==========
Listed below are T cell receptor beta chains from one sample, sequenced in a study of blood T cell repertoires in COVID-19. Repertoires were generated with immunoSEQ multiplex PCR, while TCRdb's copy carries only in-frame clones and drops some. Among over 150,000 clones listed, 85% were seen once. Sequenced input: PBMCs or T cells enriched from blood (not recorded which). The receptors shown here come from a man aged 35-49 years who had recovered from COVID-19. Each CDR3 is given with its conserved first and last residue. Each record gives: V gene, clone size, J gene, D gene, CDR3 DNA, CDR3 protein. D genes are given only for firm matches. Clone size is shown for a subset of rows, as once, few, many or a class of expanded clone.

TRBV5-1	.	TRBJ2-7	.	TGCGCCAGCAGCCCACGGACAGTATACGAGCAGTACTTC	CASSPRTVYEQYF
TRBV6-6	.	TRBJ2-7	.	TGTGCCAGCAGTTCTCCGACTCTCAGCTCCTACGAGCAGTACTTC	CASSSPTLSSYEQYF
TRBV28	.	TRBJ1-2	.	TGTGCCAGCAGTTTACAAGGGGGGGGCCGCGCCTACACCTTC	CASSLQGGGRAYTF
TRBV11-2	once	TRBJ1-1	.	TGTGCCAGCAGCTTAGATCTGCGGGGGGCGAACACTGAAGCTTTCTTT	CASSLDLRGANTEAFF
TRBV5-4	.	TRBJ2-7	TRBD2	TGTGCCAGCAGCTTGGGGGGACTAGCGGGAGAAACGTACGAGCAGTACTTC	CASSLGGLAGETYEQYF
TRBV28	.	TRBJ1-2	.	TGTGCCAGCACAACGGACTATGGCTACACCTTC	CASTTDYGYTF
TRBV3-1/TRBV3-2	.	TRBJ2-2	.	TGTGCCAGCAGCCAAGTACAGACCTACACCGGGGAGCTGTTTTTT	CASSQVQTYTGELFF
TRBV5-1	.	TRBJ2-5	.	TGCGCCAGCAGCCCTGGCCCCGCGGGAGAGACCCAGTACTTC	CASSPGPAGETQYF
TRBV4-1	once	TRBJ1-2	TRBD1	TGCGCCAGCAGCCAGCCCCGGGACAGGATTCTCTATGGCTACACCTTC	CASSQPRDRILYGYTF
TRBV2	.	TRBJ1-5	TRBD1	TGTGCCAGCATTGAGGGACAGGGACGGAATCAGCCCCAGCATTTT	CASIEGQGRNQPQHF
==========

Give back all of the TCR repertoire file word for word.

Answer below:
Listed below are T cell receptor beta chains from one sample, sequenced in a study of blood T cell repertoires in COVID-19. Repertoires were generated with immunoSEQ multiplex PCR, while TCRdb's copy carries only in-frame clones and drops some. Among over 150,000 clones listed, 85% were seen once. Sequenced input: PBMCs or T cells enriched from blood (not recorded which). The receptors shown here come from a man aged 35-49 years who had recovered from COVID-19. Each CDR3 is given with its conserved first and last residue. Each record gives: V gene, clone size, J gene, D gene, CDR3 DNA, CDR3 protein. D genes are given only for firm matches. Clone size is shown for a subset of rows, as once, few, many or a class of expanded clone.

TRBV5-1	.	TRBJ2-7	.	TGCGCCAGCAGCCCACGGACAGTATACGAGCAGTACTTC	CASSPRTVYEQYF
TRBV6-6	.	TRBJ2-7	.	TGTGCCAGCAGTTCTCCGACTCTCAGCTCCTACGAGCAGTACTTC	CASSSPTLSSYEQYF
TRBV28	.	TRBJ1-2	.	TGTGCCAGCAGTTTACAAGGGGGGGGCCGCGCCTACACCTTC	CASSLQGGGRAYTF
TRBV11-2	once	TRBJ1-1	.	TGTGCCAGCAGCTTAGATCTGCGGGGGGCGAACACTGAAGCTTTCTTT	CASSLDLRGANTEAFF
TRBV5-4	.	TRBJ2-7	TRBD2	TGTGCCAGCAGCTTGGGGGGACTAGCGGGAGAAACGTACGAGCAGTACTTC	CASSLGGLAGETYEQYF
TRBV28	.	TRBJ1-2	.	TGTGCCAGCACAACGGACTATGGCTACACCTTC	CASTTDYGYTF
TRBV3-1/TRBV3-2	.	TRBJ2-2	.	TGTGCCAGCAGCCAAGTACAGACCTACACCGGGGAGCTGTTTTTT	CASSQVQTYTGELFF
TRBV5-1	.	TRBJ2-5	.	TGCGCCAGCAGCCCTGGCCCCGCGGGAGAGACCCAGTACTTC	CASSPGPAGETQYF
TRBV4-1	once	TRBJ1-2	TRBD1	TGCGCCAGCAGCCAGCCCCGGGACAGGATTCTCTATGGCTACACCTTC	CASSQPRDRILYGYTF
TRBV2	.	TRBJ1-5	TRBD1	TGTGCCAGCATTGAGGGACAGGGACGGAATCAGCCCCAGCATTTT	CASIEGQGRNQPQHF